This week marked the one year anniversary of my Maternity Leave.
Or, as I should more appropriately call it, “The day I went to work, had to leave, and never came back.”
You see, like everything else in the Land of Mom, my maternity leave did not go as planned.
I had intended to teach right up until D-Day.
I had grand visions of my water breaking in the middle of circle time,
and my adopted-Jewish-mother of a partner hightailing me to the hospital.
I believed that I’d be spry until the end and go when I was ready.
I was wrong. Oh how wrong I was.
And so, on a normal Wednesday morning when I was 34 and a half weeks pregnant, I got dressed, went to school, sat in my high-backed classroom chair and was drawing crayon pictures with my students who had arrived early when I was hit with a dizzy spell to end all dizzy spells. I literally couldn’t move. I was scared. I was the only adult in the room, so faced with the choice between seeking help in whatever way possible or passing out in front of my four year olds, I chose to ask one of my little girls to go grab the teacher from the room next door. I remained calm on the outside, as my brained raced towards fear.
When I was finally able to stand up, my mom picked me up and we went to the hospital, where I was checked into Labor and Delivery.
Visiting L&D before DDay is a very strange thing.
On one hand, you’re in the place where you know you will be when it is time to meet your baby.
You see the incubator in the corner of the room.
You feel the rough hospital gown with the crazy, confusing buttons against your belly.
It all feels real.
Except, it isn’t. It’s a dress rehearsal.
Which is disconcerting.
I was treated as if I was in labor; hooked up to the fetal heart monitor, an IV and an anaconda of a BP cuff, and was introduced to a woman who would later become instrumental in the birth of my daughter: The infamous MJ. MJ is the nurse to end all nurses. She is tough as nails. She is strong as an ox. And, if I had delivered my daughter the good old fashioned way, there is no one who would have made a better cheerleader and hand holder than my MJ. But, as you know, I did not have a normal birth, nor was MJ in the room with me during my C-Section as she was not on duty during those wee mornings hours, but you better believe that she came to visit me the very next day in my post partum room. That’s just the kind of woman she is. But, she’s just one of the many warrior women I had as nurses when I was at the luxury hotel that some may refer to as the hospital.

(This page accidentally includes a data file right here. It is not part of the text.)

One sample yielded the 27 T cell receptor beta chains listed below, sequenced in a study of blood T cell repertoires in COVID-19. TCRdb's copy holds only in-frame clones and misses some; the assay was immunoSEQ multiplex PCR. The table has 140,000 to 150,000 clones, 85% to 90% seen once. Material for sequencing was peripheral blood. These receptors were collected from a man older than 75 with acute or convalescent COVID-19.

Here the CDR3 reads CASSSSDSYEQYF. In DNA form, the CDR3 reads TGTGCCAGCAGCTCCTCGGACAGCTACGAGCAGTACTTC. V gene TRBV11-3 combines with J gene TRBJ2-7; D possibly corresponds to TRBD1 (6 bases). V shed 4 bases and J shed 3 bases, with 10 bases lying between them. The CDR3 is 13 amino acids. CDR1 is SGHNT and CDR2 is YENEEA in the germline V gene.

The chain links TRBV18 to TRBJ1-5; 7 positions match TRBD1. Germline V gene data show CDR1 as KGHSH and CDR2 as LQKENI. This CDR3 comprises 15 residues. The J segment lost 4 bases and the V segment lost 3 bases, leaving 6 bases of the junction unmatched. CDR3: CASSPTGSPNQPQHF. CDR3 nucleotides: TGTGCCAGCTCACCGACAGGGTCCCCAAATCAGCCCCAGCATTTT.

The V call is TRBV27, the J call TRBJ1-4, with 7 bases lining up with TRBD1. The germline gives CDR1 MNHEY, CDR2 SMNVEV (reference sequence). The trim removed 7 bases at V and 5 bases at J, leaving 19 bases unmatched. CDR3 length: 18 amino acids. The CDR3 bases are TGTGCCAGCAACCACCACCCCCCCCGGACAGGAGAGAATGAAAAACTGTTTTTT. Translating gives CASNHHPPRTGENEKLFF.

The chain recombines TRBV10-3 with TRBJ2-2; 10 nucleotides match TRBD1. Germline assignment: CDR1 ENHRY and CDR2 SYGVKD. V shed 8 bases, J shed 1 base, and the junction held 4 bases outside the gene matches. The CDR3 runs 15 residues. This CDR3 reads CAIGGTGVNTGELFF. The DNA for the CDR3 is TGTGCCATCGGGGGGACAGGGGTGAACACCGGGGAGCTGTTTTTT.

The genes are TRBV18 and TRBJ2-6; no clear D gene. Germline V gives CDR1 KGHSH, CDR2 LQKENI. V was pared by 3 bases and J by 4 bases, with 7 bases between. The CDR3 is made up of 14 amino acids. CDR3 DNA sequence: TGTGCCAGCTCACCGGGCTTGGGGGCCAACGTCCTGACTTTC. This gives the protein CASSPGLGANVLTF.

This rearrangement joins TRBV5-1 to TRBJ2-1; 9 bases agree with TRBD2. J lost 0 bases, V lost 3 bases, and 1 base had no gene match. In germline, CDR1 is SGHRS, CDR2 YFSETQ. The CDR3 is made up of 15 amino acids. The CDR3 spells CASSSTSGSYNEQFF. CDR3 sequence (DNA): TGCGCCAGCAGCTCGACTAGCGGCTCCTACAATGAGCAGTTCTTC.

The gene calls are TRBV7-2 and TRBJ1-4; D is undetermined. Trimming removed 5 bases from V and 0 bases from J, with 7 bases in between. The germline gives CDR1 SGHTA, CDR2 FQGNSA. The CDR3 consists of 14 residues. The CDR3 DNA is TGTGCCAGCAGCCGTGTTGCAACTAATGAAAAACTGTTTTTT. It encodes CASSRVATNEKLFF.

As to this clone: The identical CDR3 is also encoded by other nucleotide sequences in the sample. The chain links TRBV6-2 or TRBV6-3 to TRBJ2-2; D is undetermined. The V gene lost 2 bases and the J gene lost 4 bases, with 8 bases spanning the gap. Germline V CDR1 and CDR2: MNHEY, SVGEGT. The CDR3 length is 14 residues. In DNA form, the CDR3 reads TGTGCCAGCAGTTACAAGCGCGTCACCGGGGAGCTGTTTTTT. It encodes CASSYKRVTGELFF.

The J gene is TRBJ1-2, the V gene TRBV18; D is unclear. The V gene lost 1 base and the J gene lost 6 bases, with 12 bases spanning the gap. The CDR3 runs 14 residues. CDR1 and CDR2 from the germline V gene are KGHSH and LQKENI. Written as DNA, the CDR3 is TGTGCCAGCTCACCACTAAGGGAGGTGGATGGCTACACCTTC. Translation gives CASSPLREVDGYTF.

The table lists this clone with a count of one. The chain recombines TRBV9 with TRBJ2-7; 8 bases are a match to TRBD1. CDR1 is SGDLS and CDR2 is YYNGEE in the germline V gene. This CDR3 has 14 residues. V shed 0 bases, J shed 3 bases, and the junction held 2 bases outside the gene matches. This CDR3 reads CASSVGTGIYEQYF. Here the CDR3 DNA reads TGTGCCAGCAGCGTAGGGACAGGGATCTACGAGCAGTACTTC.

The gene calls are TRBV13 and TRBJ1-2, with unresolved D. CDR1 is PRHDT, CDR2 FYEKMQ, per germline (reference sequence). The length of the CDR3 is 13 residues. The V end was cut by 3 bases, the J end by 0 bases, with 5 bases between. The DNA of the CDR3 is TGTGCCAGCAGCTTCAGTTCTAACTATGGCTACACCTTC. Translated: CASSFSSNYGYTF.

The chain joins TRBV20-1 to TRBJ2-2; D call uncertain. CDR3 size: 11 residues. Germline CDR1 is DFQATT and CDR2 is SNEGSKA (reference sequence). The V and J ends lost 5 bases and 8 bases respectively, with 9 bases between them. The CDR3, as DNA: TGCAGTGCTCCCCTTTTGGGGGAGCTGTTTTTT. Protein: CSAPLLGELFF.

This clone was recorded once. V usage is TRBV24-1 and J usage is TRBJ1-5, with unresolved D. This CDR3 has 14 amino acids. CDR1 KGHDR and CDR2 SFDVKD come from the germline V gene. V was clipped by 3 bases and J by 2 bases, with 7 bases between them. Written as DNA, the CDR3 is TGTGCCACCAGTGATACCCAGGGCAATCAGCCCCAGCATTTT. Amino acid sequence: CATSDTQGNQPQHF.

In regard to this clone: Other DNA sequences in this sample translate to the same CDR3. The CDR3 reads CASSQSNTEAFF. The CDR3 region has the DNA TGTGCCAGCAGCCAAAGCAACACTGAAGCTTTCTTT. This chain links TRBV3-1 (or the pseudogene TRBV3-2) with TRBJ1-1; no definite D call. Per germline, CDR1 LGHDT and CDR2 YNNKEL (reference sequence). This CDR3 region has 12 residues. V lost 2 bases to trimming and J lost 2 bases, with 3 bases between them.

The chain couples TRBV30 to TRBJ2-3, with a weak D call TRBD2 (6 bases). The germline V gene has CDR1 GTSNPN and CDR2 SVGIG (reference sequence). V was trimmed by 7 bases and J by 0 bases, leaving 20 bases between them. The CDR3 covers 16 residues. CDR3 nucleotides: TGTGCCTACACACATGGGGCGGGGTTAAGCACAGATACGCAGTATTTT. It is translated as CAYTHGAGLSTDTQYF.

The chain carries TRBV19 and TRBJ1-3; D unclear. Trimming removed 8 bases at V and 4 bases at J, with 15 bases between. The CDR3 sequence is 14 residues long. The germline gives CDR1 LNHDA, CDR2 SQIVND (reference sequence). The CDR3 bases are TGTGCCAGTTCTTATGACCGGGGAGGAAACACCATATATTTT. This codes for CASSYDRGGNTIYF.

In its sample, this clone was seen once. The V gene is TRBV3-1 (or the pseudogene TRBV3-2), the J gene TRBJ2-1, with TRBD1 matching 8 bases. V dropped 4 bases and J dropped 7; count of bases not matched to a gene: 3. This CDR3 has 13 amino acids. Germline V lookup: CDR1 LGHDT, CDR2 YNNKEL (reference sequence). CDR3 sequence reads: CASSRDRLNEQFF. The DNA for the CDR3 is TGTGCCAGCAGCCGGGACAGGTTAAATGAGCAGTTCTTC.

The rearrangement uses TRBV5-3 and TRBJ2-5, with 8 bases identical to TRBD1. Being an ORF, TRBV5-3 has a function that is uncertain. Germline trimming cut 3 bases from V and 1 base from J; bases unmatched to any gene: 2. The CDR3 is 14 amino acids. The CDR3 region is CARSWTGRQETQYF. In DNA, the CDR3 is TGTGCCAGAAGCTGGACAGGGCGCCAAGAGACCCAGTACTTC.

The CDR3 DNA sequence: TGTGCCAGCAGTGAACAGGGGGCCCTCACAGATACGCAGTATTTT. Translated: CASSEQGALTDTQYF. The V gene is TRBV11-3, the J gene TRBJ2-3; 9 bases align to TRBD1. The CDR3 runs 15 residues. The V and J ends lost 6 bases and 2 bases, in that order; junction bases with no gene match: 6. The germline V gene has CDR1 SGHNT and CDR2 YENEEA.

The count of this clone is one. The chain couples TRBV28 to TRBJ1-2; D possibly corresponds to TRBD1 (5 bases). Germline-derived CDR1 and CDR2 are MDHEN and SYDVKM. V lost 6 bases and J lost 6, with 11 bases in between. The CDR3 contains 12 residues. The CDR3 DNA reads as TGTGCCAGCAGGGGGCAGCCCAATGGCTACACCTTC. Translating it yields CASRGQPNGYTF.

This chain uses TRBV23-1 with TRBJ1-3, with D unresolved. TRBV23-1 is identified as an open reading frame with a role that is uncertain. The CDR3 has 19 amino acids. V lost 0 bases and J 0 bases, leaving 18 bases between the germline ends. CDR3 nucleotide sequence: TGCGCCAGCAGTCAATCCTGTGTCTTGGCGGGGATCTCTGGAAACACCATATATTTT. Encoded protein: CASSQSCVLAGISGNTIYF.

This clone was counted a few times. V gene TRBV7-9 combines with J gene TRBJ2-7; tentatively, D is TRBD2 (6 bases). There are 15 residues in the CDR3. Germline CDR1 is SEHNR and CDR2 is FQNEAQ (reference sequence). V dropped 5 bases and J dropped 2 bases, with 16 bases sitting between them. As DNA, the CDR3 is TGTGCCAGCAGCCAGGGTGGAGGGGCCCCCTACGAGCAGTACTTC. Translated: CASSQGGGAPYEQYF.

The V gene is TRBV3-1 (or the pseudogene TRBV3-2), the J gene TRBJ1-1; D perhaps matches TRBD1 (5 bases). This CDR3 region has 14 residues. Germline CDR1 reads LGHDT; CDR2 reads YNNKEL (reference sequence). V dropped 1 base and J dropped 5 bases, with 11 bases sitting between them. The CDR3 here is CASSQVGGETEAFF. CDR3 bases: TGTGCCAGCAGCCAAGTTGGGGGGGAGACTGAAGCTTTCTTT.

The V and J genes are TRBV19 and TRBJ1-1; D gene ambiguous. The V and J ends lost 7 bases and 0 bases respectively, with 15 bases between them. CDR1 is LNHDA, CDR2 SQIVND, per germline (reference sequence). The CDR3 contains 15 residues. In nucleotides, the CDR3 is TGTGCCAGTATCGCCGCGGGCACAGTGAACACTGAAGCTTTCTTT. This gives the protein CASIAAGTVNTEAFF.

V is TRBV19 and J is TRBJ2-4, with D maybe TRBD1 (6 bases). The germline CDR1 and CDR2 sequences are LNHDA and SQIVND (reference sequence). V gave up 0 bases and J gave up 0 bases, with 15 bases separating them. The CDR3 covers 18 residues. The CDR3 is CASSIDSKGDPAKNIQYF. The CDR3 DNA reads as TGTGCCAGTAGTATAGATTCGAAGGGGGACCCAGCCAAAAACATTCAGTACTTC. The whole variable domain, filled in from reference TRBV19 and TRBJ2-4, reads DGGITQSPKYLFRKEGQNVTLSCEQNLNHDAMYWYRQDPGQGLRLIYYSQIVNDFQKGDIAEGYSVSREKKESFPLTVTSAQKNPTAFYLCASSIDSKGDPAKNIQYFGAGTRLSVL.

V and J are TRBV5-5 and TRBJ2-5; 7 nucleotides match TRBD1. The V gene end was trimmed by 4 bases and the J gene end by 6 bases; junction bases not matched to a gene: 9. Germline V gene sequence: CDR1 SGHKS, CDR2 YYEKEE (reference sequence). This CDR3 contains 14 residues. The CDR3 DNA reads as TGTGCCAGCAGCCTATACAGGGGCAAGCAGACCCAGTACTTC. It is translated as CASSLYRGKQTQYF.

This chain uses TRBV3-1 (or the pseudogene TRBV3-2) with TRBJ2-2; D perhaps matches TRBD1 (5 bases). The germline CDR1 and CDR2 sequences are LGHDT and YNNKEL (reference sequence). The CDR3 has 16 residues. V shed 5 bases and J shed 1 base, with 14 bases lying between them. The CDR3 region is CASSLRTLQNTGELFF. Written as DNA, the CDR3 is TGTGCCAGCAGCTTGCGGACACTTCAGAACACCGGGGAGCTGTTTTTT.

I know I’ve said this before, but when I look back on my hospital stay, it is like reminiscing about my honeymoon. Maybe even better. It was one of the best times of my life; blood, guts, gore and all. And those nurses, those devoted, amazing nurses, whom I will never forget: MJ, my captain and champion; Gina, who taught me to breastfeed; Tana, who scratched my back for me, at 5am, when I was able to stand for the very first time since my surgery; Joy, who smacked some sense into me when I refused to let her take out my IV and stop my pain medicine drip; Lisa, my Labor nurse, who, when I told the doctor I needed a C-Section in the 11th hour, told me how smart I was for a first time mom, and that she would hold my hand the entire time. And she did. I will never forget looking into her big brown eyes as the doctors worked on my body in the OR; Ginny who made me smile and pretended to not see my sister as she snuggled up next to me in my hospital bed, long after visiting hours had ended. I’m telling you, I had the dream team.
But. I’ve digressed. Let’s rewind 6 weeks, back to 34, when I was being treated at the hospital for extreme dizziness. Dizziness is not something good for a hugely pregnant woman. Or so they told me. Not only can it be an indicator of some serious health issues, but it is also quite precarious for a small person carrying an unwieldy bowling ball on her midsection.
During my examination, the doctors saw that I was contracting regularly every 5 minutes. However, these contractions were not causing me to dilate, a fact that ultimately came into play, as you may recall, quite seriously during my birth story. So, after hours and tests out the wazoo (pun intended) I was sent home…
on bedrest.
No warning.
No goodbyes.
Just me,
my fetus
and the couch
for six weeks.
And, would you like to know a fact that I now find completely amazing?
I was bored.
BORED, I say!
I no longer speak that language.
I actually found it difficult to sit on my be-hind,
watching movies with Zach Effron and eating Drumstick ice cream cones.
What a big, fat difference a year makes.
(Pun far less intended.)
So, yes, last year, this week, I was sitting around all day, in my jammies, watching Daytime TV, eating my body weight in Mommom-delivered-goodies, and anxiously awaiting my little girl. So, yeah. Almost exactly what my life is like today.
Except not.
Not even close.
now that I think about it, I am feeling a tad dizzy. Maybe I need some more of that bedrest…
Maybe I’ll give my old friend MJ a ring.
Because, there’s totally a Chocolate Drumstick calling my name.
Oh well. A girl can dream.
So, Happy Materniversary, all!
Drumsticks for everyone!

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